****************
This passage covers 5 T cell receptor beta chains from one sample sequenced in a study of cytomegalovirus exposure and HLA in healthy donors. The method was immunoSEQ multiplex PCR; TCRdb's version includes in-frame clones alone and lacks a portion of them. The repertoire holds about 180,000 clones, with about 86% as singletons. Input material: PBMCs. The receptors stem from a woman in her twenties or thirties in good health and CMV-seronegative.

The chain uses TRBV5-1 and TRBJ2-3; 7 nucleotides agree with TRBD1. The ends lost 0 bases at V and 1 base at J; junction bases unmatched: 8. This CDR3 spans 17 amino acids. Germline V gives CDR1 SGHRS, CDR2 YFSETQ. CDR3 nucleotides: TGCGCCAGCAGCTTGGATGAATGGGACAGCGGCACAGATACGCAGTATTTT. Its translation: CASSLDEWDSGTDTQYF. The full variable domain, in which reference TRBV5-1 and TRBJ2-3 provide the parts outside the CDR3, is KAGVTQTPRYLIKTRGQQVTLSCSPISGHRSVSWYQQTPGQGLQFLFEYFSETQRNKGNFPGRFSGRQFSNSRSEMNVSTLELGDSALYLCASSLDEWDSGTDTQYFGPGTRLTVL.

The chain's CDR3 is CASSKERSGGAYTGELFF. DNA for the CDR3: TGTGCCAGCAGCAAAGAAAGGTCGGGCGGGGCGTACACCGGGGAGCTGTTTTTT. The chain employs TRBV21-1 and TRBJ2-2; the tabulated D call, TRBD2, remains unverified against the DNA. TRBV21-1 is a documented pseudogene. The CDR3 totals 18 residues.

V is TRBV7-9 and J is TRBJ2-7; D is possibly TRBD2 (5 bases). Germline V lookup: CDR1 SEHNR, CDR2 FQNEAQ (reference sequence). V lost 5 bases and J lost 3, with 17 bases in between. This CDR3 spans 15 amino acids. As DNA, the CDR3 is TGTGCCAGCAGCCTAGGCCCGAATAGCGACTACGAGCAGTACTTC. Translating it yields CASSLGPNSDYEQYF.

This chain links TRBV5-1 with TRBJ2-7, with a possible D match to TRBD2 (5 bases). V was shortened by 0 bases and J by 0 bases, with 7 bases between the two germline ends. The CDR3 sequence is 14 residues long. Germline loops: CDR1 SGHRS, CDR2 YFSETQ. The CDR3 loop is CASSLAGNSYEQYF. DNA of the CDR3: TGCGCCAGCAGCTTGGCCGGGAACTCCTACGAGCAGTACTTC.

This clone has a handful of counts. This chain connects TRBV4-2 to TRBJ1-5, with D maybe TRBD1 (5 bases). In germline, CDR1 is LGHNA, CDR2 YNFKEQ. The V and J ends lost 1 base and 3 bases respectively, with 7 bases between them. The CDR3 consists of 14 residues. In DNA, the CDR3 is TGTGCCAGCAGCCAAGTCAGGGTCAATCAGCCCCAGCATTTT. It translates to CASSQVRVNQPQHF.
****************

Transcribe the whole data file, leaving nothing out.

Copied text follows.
This passage covers 5 T cell receptor beta chains from one sample sequenced in a study of cytomegalovirus exposure and HLA in healthy donors. The method was immunoSEQ multiplex PCR; TCRdb's version includes in-frame clones alone and lacks a portion of them. The repertoire holds about 180,000 clones, with about 86% as singletons. Input material: PBMCs. The receptors stem from a woman in her twenties or thirties in good health and CMV-seronegative.

The chain uses TRBV5-1 and TRBJ2-3; 7 nucleotides agree with TRBD1. The ends lost 0 bases at V and 1 base at J; junction bases unmatched: 8. This CDR3 spans 17 amino acids. Germline V gives CDR1 SGHRS, CDR2 YFSETQ. CDR3 nucleotides: TGCGCCAGCAGCTTGGATGAATGGGACAGCGGCACAGATACGCAGTATTTT. Its translation: CASSLDEWDSGTDTQYF. The full variable domain, in which reference TRBV5-1 and TRBJ2-3 provide the parts outside the CDR3, is KAGVTQTPRYLIKTRGQQVTLSCSPISGHRSVSWYQQTPGQGLQFLFEYFSETQRNKGNFPGRFSGRQFSNSRSEMNVSTLELGDSALYLCASSLDEWDSGTDTQYFGPGTRLTVL.

The chain's CDR3 is CASSKERSGGAYTGELFF. DNA for the CDR3: TGTGCCAGCAGCAAAGAAAGGTCGGGCGGGGCGTACACCGGGGAGCTGTTTTTT. The chain employs TRBV21-1 and TRBJ2-2; the tabulated D call, TRBD2, remains unverified against the DNA. TRBV21-1 is a documented pseudogene. The CDR3 totals 18 residues.

V is TRBV7-9 and J is TRBJ2-7; D is possibly TRBD2 (5 bases). Germline V lookup: CDR1 SEHNR, CDR2 FQNEAQ (reference sequence). V lost 5 bases and J lost 3, with 17 bases in between. This CDR3 spans 15 amino acids. As DNA, the CDR3 is TGTGCCAGCAGCCTAGGCCCGAATAGCGACTACGAGCAGTACTTC. Translating it yields CASSLGPNSDYEQYF.

This chain links TRBV5-1 with TRBJ2-7, with a possible D match to TRBD2 (5 bases). V was shortened by 0 bases and J by 0 bases, with 7 bases between the two germline ends. The CDR3 sequence is 14 residues long. Germline loops: CDR1 SGHRS, CDR2 YFSETQ. The CDR3 loop is CASSLAGNSYEQYF. DNA of the CDR3: TGCGCCAGCAGCTTGGCCGGGAACTCCTACGAGCAGTACTTC.

This clone has a handful of counts. This chain connects TRBV4-2 to TRBJ1-5, with D maybe TRBD1 (5 bases). In germline, CDR1 is LGHNA, CDR2 YNFKEQ. The V and J ends lost 1 base and 3 bases respectively, with 7 bases between them. The CDR3 consists of 14 residues. In DNA, the CDR3 is TGTGCCAGCAGCCAAGTCAGGGTCAATCAGCCCCAGCATTTT. It translates to CASSQVRVNQPQHF.